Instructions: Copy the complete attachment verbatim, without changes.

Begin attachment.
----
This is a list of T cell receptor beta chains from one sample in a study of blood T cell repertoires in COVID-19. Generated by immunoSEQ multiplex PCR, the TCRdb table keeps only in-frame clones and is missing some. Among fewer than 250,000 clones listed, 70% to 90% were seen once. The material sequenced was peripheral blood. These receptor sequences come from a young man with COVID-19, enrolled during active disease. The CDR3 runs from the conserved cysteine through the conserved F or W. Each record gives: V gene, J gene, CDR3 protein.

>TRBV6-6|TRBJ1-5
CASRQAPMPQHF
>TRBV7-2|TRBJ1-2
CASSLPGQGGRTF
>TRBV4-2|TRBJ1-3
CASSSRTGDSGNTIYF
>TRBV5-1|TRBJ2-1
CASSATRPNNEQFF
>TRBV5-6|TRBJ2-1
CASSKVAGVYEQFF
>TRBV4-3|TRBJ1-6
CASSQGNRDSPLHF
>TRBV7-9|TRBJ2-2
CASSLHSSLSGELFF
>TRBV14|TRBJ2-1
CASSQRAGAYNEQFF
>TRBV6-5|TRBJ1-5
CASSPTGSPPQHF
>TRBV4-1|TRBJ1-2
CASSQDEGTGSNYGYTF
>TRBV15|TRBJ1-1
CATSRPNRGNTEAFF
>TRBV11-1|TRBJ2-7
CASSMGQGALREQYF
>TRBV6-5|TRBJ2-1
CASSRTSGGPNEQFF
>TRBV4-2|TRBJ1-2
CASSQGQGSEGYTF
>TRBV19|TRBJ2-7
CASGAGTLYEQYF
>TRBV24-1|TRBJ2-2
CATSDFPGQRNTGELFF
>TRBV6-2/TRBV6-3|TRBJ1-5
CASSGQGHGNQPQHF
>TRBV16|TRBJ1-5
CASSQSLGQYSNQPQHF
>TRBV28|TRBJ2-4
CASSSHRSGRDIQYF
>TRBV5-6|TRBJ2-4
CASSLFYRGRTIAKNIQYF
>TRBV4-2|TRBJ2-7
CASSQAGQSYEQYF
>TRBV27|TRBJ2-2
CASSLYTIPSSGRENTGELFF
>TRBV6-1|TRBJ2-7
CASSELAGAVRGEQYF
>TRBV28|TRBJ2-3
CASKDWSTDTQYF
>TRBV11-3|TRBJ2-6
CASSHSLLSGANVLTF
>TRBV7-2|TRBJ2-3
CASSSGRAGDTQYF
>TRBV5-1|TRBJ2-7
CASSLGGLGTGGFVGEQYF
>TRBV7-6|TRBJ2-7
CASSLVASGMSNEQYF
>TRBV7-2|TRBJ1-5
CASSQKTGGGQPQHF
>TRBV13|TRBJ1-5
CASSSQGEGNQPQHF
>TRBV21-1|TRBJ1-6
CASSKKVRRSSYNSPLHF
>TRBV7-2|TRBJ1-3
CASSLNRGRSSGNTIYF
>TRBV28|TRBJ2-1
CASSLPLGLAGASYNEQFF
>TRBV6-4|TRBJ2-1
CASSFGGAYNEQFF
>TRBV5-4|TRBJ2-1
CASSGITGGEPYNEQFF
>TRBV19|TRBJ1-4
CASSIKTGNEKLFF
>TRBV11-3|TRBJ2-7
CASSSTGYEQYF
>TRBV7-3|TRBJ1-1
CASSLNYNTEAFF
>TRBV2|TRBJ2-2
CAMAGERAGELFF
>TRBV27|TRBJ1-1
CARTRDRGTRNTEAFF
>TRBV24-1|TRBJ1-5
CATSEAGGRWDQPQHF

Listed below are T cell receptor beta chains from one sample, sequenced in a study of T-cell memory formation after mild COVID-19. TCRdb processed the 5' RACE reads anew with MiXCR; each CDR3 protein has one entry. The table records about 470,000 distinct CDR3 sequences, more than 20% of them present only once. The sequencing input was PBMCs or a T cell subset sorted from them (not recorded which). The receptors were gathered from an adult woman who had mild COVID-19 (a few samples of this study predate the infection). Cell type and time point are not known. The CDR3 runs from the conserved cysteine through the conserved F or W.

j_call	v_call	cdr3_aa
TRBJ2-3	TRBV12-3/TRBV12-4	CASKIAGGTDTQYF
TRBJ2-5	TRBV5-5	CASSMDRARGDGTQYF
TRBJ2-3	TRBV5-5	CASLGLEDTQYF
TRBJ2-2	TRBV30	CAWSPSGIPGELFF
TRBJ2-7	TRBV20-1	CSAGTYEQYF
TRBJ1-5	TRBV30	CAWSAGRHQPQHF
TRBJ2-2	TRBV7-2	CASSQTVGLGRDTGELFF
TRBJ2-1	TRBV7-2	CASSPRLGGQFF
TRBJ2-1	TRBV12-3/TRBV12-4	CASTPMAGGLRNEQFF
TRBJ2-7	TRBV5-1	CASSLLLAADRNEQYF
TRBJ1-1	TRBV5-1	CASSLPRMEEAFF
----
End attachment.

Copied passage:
This is a list of T cell receptor beta chains from one sample in a study of blood T cell repertoires in COVID-19. Generated by immunoSEQ multiplex PCR, the TCRdb table keeps only in-frame clones and is missing some. Among fewer than 250,000 clones listed, 70% to 90% were seen once. The material sequenced was peripheral blood. These receptor sequences come from a young man with COVID-19, enrolled during active disease. The CDR3 runs from the conserved cysteine through the conserved F or W. Each record gives: V gene, J gene, CDR3 protein.

>TRBV6-6|TRBJ1-5
CASRQAPMPQHF
>TRBV7-2|TRBJ1-2
CASSLPGQGGRTF
>TRBV4-2|TRBJ1-3
CASSSRTGDSGNTIYF
>TRBV5-1|TRBJ2-1
CASSATRPNNEQFF
>TRBV5-6|TRBJ2-1
CASSKVAGVYEQFF
>TRBV4-3|TRBJ1-6
CASSQGNRDSPLHF
>TRBV7-9|TRBJ2-2
CASSLHSSLSGELFF
>TRBV14|TRBJ2-1
CASSQRAGAYNEQFF
>TRBV6-5|TRBJ1-5
CASSPTGSPPQHF
>TRBV4-1|TRBJ1-2
CASSQDEGTGSNYGYTF
>TRBV15|TRBJ1-1
CATSRPNRGNTEAFF
>TRBV11-1|TRBJ2-7
CASSMGQGALREQYF
>TRBV6-5|TRBJ2-1
CASSRTSGGPNEQFF
>TRBV4-2|TRBJ1-2
CASSQGQGSEGYTF
>TRBV19|TRBJ2-7
CASGAGTLYEQYF
>TRBV24-1|TRBJ2-2
CATSDFPGQRNTGELFF
>TRBV6-2/TRBV6-3|TRBJ1-5
CASSGQGHGNQPQHF
>TRBV16|TRBJ1-5
CASSQSLGQYSNQPQHF
>TRBV28|TRBJ2-4
CASSSHRSGRDIQYF
>TRBV5-6|TRBJ2-4
CASSLFYRGRTIAKNIQYF
>TRBV4-2|TRBJ2-7
CASSQAGQSYEQYF
>TRBV27|TRBJ2-2
CASSLYTIPSSGRENTGELFF
>TRBV6-1|TRBJ2-7
CASSELAGAVRGEQYF
>TRBV28|TRBJ2-3
CASKDWSTDTQYF
>TRBV11-3|TRBJ2-6
CASSHSLLSGANVLTF
>TRBV7-2|TRBJ2-3
CASSSGRAGDTQYF
>TRBV5-1|TRBJ2-7
CASSLGGLGTGGFVGEQYF
>TRBV7-6|TRBJ2-7
CASSLVASGMSNEQYF
>TRBV7-2|TRBJ1-5
CASSQKTGGGQPQHF
>TRBV13|TRBJ1-5
CASSSQGEGNQPQHF
>TRBV21-1|TRBJ1-6
CASSKKVRRSSYNSPLHF
>TRBV7-2|TRBJ1-3
CASSLNRGRSSGNTIYF
>TRBV28|TRBJ2-1
CASSLPLGLAGASYNEQFF
>TRBV6-4|TRBJ2-1
CASSFGGAYNEQFF
>TRBV5-4|TRBJ2-1
CASSGITGGEPYNEQFF
>TRBV19|TRBJ1-4
CASSIKTGNEKLFF
>TRBV11-3|TRBJ2-7
CASSSTGYEQYF
>TRBV7-3|TRBJ1-1
CASSLNYNTEAFF
>TRBV2|TRBJ2-2
CAMAGERAGELFF
>TRBV27|TRBJ1-1
CARTRDRGTRNTEAFF
>TRBV24-1|TRBJ1-5
CATSEAGGRWDQPQHF

Listed below are T cell receptor beta chains from one sample, sequenced in a study of T-cell memory formation after mild COVID-19. TCRdb processed the 5' RACE reads anew with MiXCR; each CDR3 protein has one entry. The table records about 470,000 distinct CDR3 sequences, more than 20% of them present only once. The sequencing input was PBMCs or a T cell subset sorted from them (not recorded which). The receptors were gathered from an adult woman who had mild COVID-19 (a few samples of this study predate the infection). Cell type and time point are not known. The CDR3 runs from the conserved cysteine through the conserved F or W.

j_call	v_call	cdr3_aa
TRBJ2-3	TRBV12-3/TRBV12-4	CASKIAGGTDTQYF
TRBJ2-5	TRBV5-5	CASSMDRARGDGTQYF
TRBJ2-3	TRBV5-5	CASLGLEDTQYF
TRBJ2-2	TRBV30	CAWSPSGIPGELFF
TRBJ2-7	TRBV20-1	CSAGTYEQYF
TRBJ1-5	TRBV30	CAWSAGRHQPQHF
TRBJ2-2	TRBV7-2	CASSQTVGLGRDTGELFF
TRBJ2-1	TRBV7-2	CASSPRLGGQFF
TRBJ2-1	TRBV12-3/TRBV12-4	CASTPMAGGLRNEQFF
TRBJ2-7	TRBV5-1	CASSLLLAADRNEQYF
TRBJ1-1	TRBV5-1	CASSLPRMEEAFF